References in classic literature ?
The Dover mail was in its usual genial position that the guard suspected the passengers, the passengers suspected one another and the guard, they all suspected everybody else, and the coachman was sure of nothing but the horses; as to which cattle he could with a clear conscience have taken his oath on the two Testaments that they were not fit for the journey.
Up goes Tom, the guard catching his hatbox and holding on with one hand, while with the other he claps the horn to his mouth.
We heard the guard moving about from cell to cell, and finally, his rounds completed, he again entered ours.
GUARD Well, it must out; the corpse is buried; someone E'en now besprinkled it with thirsty dust, Performed the proper ritual--and was gone.
"That's just what I've come to ask you, sir," the guard replied.
"So it was that the tribe was left without eyes or guards. We had not the strength of sixty.
'"This," said the guard, pointing to an old-fashioned Edinburgh and London mail, which had the steps down and the door open.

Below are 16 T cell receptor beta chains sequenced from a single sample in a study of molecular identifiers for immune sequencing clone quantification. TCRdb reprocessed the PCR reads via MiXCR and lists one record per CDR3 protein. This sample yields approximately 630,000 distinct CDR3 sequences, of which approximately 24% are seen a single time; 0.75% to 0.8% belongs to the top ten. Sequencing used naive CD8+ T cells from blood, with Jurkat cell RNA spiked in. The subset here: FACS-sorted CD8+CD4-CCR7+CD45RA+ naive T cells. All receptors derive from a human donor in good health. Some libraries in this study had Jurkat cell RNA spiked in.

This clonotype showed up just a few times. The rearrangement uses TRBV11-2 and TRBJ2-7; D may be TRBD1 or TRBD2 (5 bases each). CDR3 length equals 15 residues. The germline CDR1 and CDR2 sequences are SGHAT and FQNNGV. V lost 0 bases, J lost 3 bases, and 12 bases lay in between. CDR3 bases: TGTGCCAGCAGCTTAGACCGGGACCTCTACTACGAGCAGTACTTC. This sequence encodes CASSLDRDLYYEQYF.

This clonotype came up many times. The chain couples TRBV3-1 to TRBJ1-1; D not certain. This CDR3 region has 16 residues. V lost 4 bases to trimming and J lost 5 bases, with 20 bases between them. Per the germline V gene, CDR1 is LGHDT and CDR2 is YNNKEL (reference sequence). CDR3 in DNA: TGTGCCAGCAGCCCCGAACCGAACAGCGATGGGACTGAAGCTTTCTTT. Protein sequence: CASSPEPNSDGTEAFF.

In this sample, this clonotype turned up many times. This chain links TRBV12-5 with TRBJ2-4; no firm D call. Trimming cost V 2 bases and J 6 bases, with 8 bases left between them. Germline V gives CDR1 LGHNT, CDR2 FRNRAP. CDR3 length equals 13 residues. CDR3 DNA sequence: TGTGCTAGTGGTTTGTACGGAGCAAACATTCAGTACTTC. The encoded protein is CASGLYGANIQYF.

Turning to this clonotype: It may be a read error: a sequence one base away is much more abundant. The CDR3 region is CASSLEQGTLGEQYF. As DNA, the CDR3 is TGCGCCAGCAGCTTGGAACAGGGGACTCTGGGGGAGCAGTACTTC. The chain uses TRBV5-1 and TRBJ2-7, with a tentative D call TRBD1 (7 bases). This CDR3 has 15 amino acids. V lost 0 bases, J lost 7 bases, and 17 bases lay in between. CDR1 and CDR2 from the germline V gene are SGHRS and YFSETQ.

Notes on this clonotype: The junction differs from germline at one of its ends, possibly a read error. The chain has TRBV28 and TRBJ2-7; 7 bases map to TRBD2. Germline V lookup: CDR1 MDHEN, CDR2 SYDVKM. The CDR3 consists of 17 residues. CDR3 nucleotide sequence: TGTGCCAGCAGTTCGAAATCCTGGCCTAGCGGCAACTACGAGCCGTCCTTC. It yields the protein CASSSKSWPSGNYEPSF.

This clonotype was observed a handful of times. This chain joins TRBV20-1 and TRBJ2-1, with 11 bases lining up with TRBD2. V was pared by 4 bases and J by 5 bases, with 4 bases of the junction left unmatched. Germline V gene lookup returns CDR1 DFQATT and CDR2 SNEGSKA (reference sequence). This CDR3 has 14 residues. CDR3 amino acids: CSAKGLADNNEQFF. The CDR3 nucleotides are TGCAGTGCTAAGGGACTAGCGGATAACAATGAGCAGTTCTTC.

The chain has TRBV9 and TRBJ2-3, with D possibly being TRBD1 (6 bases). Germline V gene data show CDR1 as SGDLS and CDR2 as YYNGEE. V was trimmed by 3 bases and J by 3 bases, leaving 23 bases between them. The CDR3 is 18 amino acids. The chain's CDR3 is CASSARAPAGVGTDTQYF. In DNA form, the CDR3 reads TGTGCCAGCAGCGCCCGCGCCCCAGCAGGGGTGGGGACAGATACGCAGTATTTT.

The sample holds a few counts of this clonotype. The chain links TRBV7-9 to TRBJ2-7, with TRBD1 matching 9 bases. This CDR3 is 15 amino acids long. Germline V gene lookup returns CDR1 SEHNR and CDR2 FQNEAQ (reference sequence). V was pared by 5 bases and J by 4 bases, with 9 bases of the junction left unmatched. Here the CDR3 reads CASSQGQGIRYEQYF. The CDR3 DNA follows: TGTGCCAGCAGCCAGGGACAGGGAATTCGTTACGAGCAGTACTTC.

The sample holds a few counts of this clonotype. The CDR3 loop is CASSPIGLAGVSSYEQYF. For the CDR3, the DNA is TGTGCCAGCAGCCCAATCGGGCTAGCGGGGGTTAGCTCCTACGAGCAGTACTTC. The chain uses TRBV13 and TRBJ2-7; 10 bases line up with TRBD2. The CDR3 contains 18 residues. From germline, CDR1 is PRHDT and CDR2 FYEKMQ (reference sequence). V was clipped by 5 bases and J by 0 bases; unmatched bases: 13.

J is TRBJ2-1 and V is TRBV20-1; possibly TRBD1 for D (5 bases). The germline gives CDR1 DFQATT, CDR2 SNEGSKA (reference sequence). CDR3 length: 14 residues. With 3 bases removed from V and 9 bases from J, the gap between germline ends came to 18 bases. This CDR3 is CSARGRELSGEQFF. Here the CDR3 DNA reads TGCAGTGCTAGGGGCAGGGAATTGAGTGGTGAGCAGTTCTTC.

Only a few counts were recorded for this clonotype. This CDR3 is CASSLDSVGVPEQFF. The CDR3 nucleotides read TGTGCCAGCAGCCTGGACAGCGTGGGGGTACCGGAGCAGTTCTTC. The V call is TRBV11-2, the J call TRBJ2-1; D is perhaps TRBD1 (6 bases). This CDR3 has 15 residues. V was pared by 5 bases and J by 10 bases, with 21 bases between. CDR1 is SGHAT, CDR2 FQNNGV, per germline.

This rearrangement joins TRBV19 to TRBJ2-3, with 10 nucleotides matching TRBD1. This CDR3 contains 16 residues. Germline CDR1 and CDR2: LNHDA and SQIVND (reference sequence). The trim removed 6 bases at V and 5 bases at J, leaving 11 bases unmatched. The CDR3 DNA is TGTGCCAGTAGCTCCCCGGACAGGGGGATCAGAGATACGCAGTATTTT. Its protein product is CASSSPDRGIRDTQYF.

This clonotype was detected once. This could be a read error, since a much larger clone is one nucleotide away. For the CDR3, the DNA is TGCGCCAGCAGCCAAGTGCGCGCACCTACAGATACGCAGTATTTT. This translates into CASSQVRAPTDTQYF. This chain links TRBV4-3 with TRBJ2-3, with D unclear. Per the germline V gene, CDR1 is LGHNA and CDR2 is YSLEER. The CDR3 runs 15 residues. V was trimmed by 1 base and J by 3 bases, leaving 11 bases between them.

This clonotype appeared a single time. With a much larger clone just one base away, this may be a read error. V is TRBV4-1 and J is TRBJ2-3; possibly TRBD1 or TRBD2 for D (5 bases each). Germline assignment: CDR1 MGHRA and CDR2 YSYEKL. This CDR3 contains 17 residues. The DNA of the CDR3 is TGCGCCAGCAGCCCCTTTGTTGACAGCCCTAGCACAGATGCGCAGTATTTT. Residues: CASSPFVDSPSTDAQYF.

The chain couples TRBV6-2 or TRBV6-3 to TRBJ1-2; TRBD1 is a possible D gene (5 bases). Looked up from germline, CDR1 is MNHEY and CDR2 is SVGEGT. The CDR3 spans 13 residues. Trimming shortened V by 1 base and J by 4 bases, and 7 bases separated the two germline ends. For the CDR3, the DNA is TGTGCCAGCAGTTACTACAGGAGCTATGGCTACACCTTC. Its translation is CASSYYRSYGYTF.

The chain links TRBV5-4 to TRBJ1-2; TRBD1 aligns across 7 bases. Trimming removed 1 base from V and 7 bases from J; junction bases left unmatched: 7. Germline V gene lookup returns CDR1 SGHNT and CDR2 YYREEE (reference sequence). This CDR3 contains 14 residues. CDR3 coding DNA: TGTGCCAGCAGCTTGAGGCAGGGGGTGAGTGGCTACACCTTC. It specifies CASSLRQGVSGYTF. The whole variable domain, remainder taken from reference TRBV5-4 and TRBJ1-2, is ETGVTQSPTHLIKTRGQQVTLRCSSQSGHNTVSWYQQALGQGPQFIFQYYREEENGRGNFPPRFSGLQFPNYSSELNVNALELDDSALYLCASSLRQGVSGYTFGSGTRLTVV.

what did I tell you?" whispered the communicative guard in the ear of the culprit.
The interview could not have lasted over ten minutes when Sorav summoned an aid whom he instructed to record us properly, and then escort us to the quarters in the palace which are set aside for aspirants to membership in the palace guard.
"He goes for ten years," replied the guard, "which is the same thing as civil death, and all that need be said is that this good fellow is the famous Gines de Pasamonte, otherwise called Ginesillo de Parapilla."
Any one who happened at that moment to contemplate that red simar -- the gorgeous robe of office -- and the rich lace, or who gazed on that pale brow, bent in anxious meditation, might, in the solitude of that apartment, combined with the silence of the ante-chambers and the measured paces of the guards upon the landing-place, have fancied that the shade of Cardinal Richelieu lingered still in his accustomed haunt.
People who are arrested are placed between the six first guards and the six last."
"Soup!" cried the guard of Scoodlers, speaking together.
A smart guard jumped out, giving a whistle, and after him one by one the impatient passengers began to get down: an officer of the guards, holding himself erect, and looking severely about him; a nimble little merchant with a satchel, smiling gaily; a peasant with a sack over his shoulder.
A long saloon carriage, with a guard's brake behind and an engine in front, was waiting there.